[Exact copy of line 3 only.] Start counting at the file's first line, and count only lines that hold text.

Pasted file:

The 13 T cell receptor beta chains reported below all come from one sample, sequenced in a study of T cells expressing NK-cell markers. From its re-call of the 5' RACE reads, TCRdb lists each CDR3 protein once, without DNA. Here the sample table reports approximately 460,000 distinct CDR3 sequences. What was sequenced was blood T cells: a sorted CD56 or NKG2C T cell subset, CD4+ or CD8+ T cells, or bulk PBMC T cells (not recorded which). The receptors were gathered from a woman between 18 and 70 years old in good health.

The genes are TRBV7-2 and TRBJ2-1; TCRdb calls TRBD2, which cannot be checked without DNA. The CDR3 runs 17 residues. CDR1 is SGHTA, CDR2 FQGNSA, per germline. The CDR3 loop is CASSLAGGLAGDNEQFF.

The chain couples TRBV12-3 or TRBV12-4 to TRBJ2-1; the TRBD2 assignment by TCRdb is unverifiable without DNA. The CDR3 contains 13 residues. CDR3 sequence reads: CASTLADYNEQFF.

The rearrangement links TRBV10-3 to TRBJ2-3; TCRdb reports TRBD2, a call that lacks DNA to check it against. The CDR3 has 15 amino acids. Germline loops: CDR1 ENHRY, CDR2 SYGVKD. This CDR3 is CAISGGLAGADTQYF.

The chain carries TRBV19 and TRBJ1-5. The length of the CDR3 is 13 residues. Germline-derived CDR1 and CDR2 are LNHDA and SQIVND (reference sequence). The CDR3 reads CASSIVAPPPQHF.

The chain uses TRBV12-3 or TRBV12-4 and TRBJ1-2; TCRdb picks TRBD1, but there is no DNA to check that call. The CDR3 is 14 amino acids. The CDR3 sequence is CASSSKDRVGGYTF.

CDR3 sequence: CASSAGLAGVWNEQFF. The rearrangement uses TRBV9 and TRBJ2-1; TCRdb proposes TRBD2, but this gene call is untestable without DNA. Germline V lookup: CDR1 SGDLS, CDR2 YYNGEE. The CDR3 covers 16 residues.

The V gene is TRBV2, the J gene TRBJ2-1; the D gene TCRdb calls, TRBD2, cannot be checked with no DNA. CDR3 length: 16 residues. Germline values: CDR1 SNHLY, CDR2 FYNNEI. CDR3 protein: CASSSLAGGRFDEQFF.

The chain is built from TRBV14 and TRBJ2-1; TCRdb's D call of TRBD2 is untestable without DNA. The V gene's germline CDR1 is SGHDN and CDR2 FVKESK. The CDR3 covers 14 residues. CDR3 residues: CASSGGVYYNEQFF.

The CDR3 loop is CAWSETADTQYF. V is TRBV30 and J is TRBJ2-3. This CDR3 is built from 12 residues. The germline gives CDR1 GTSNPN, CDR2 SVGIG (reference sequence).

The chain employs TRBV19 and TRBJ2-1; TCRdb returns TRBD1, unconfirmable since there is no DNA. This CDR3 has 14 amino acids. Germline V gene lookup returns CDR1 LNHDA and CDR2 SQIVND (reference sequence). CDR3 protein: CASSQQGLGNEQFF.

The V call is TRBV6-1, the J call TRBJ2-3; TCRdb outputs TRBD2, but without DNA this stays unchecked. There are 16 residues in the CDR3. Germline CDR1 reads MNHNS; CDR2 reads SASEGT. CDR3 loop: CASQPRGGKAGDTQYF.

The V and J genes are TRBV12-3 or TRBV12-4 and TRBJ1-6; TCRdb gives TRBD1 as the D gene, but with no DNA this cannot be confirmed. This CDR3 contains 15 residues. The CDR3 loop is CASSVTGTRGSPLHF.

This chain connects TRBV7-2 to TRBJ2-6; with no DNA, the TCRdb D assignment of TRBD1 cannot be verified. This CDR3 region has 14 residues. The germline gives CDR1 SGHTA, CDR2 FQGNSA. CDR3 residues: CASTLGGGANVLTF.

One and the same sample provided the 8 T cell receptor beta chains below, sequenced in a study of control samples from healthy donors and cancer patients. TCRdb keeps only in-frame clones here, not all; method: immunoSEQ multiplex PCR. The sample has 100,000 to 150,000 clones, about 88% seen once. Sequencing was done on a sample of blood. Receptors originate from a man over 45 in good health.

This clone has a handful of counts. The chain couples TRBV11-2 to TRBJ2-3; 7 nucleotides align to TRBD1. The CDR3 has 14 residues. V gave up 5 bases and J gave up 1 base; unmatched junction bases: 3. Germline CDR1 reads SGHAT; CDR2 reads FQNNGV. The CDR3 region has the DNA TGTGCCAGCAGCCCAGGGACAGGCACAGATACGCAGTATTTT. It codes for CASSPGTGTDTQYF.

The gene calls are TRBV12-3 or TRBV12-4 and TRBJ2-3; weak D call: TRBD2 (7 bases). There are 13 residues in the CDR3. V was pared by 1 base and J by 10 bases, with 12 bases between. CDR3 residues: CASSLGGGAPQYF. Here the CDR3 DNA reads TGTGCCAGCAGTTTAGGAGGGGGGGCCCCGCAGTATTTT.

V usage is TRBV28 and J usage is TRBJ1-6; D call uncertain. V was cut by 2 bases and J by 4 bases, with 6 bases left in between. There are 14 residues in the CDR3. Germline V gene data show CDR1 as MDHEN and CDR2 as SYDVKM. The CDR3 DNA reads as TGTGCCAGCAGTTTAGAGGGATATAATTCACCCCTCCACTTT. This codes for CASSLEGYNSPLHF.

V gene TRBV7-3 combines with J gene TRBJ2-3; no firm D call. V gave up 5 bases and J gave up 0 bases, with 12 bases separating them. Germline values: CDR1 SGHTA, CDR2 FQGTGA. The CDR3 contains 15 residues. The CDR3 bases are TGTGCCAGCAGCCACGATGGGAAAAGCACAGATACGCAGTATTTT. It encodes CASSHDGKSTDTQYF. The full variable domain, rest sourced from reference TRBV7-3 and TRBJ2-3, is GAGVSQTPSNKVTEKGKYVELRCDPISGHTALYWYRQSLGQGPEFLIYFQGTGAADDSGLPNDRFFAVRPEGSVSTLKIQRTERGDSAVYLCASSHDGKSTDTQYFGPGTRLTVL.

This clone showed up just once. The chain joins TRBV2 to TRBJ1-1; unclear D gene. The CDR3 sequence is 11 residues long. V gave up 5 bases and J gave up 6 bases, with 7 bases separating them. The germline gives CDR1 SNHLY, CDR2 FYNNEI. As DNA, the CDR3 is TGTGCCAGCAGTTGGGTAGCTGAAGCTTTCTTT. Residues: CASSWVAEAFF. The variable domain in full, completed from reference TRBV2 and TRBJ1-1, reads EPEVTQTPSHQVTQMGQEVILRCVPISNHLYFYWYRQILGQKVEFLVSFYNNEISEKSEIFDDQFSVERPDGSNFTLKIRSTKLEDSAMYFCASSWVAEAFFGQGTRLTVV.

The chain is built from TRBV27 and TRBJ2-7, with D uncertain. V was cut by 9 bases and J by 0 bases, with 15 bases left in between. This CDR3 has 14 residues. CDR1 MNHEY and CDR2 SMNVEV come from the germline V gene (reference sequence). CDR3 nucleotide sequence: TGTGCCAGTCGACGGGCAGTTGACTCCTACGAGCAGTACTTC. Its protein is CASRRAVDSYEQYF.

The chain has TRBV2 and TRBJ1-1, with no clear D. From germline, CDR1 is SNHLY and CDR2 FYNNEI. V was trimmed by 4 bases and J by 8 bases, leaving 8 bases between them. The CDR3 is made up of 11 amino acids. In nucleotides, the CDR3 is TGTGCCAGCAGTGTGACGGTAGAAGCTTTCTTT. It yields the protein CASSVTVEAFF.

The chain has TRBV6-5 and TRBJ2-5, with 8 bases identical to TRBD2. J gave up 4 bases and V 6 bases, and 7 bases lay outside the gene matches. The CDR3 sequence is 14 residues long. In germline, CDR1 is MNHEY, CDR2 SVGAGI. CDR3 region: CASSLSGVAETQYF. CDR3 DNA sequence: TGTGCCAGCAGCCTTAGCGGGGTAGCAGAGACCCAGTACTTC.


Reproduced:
The chain couples TRBV12-3 or TRBV12-4 to TRBJ2-1; the TRBD2 assignment by TCRdb is unverifiable without DNA. The CDR3 contains 13 residues. CDR3 sequence reads: CASTLADYNEQFF.